Security Changes in the Parliament After, the Security Breach


A day after two men leaped from the visitors’ gallery into the Lok Sabha chamber, leading to a serious security breach, the Parliament building was devoid of sound on Thursday.

  • no selfie-takers
  • no MPs offering sound bites
  • no throngs of people mingling around its premises.
  • Visitors were strictly prohibited, with the exception of a group of schoolchildren who marched in funeral silence under the close supervision of the security personnel and accompanied by their teachers.

Many changes have been implemented as a result of a series of meetings to review security protocol along with fix vulnerabilities. MPs are now kept apart from the general public by having one of the new building’s entrance and exit gates set aside only for them.

Security pushed journalists closer to the old building and carefully barred the MPs’ entrance to make sure no one could obstruct their path, keeping the media at a distance. Any MP who wants to talk to the media now has to go through several barriers. Nobody is permitted to stand in the corridors for longer than a few minutes, not even media representatives.

It has been instructed for the MPs as well to slow down and refrain from running in and out of the gates. Members of Parliament were instructed to approach the “flap barriers slowly and wait till their image is captured by the Facial Recognition Device” in a Parliamentary bulletin that was released on Wednesday night, hours after the incident. Former Members of Parliament are also ineligible to enter Parliament.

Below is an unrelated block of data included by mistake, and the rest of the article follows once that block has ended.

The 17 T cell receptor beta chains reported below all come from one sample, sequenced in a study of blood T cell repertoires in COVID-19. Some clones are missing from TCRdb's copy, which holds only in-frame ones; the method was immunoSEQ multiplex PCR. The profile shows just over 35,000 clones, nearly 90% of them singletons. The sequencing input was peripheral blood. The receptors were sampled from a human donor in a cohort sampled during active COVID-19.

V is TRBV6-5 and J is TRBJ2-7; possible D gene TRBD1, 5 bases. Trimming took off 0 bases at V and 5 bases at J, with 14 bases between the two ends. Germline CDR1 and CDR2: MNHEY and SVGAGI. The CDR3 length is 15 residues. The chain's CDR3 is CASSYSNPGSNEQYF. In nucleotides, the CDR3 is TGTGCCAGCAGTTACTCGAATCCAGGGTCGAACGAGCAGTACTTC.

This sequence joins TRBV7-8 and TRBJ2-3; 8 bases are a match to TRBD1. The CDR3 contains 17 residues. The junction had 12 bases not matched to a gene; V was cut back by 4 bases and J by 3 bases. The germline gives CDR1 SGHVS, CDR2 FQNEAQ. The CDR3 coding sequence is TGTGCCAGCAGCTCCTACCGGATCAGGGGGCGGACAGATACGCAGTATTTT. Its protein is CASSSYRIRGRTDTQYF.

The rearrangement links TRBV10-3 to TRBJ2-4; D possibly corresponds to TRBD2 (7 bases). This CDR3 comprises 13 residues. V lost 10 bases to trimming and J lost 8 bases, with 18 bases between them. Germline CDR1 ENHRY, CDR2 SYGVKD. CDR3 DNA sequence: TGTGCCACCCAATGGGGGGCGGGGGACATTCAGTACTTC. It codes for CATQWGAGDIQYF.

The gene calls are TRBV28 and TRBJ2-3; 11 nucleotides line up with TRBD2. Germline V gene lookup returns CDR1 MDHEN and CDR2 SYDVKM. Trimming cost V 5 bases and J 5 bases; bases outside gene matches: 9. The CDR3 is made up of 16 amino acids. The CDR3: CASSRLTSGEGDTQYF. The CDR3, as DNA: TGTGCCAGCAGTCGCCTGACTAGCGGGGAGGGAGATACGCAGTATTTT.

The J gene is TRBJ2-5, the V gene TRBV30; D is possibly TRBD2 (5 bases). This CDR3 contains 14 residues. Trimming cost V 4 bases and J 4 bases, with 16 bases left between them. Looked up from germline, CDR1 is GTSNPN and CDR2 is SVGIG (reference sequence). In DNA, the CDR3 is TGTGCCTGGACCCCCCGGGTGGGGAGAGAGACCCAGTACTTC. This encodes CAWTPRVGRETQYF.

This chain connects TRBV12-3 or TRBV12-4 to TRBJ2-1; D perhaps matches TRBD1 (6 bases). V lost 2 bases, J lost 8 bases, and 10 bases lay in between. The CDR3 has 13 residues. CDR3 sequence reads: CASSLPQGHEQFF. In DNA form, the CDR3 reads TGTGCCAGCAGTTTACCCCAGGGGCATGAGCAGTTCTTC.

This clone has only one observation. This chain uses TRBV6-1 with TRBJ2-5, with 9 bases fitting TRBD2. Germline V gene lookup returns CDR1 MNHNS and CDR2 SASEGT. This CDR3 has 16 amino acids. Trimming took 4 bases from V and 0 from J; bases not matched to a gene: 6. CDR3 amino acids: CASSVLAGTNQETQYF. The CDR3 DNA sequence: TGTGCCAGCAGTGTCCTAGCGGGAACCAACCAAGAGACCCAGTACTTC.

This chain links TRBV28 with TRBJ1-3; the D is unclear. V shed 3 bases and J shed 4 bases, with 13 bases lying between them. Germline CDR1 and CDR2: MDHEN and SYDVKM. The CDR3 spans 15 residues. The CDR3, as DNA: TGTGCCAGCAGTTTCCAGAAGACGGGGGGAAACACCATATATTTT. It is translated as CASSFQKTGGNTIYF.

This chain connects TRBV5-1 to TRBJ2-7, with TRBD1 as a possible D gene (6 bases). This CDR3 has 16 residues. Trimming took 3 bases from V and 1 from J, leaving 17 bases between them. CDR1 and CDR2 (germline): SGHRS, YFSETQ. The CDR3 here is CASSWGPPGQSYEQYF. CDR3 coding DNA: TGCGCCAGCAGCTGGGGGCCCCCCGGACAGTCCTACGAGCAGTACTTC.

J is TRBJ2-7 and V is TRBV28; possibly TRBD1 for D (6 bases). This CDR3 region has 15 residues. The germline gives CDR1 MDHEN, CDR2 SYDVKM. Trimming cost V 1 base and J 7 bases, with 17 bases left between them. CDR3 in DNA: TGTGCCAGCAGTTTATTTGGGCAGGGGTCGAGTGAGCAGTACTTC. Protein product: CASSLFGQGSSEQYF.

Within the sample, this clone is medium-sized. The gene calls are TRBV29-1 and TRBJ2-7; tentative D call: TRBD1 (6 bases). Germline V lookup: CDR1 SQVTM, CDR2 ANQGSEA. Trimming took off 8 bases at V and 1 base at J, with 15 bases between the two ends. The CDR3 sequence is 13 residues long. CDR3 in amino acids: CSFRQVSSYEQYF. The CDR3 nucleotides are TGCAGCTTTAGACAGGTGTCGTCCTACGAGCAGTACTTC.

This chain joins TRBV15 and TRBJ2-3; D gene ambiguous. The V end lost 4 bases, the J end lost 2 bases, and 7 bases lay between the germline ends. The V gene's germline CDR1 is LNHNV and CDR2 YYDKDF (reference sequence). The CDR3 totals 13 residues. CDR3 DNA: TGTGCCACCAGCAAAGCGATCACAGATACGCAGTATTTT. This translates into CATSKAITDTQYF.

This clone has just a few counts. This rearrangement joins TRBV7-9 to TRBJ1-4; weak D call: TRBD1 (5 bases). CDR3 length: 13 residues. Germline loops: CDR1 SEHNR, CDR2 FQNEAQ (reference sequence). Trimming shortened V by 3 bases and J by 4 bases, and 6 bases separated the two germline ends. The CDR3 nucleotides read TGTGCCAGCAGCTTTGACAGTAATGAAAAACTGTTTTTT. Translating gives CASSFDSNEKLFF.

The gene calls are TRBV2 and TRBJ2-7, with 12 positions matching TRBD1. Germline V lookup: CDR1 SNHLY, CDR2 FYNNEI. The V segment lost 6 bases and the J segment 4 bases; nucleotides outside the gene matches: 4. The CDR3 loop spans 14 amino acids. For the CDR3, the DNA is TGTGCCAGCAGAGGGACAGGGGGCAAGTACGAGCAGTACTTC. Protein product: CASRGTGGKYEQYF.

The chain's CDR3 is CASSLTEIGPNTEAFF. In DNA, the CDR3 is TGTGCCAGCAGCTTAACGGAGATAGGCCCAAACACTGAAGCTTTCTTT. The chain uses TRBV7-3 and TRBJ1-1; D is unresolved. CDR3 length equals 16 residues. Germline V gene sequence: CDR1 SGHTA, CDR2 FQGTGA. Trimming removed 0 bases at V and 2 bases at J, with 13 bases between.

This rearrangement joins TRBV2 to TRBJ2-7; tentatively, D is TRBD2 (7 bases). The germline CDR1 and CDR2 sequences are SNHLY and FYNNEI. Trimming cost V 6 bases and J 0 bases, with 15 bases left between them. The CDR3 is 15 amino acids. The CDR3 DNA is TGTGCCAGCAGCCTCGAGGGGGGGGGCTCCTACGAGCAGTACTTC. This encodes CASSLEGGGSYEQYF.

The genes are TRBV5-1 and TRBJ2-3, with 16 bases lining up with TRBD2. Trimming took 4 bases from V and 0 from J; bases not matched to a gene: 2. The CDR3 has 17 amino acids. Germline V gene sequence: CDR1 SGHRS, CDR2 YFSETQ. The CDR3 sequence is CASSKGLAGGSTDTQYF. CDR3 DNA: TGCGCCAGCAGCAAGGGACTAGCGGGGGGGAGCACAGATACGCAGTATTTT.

Employees deal with shifts

Additionally, there have been changes to the Parliament staff’s entrance and exit gates. Many people asked for directions as they wandered aimlessly through the new building’s labyrinthine hallways. We had committed our route to memory for the Makar Dwar, which serves as the common entrance to the Lok Sabha and Rajya Sabha chambers. We have to figure it out again now,” a staff member stated.

There was a three-tiered security system in place for guests even before the incident. To verify their passes, barricades are positioned at least 200 metres away from the Parliament building.

Then, in order for pass holders to access the visitors’ gallery, they must pass through two friskings. There was increased security on Thursday, and the premises were patrolled by sniffer dog squads.

As they exited the chambers of both Houses and saw almost empty lobbies, a number of Members expressed gratitude for the calm environment. Security staff, who are under a great deal of strain following yesterday’s mishap, acknowledged that they were overworked and issued a warning that their current manpower is insufficient to guard the building’s numerous doors, which open both inside to the lobby and the chambers and outside to the grounds.

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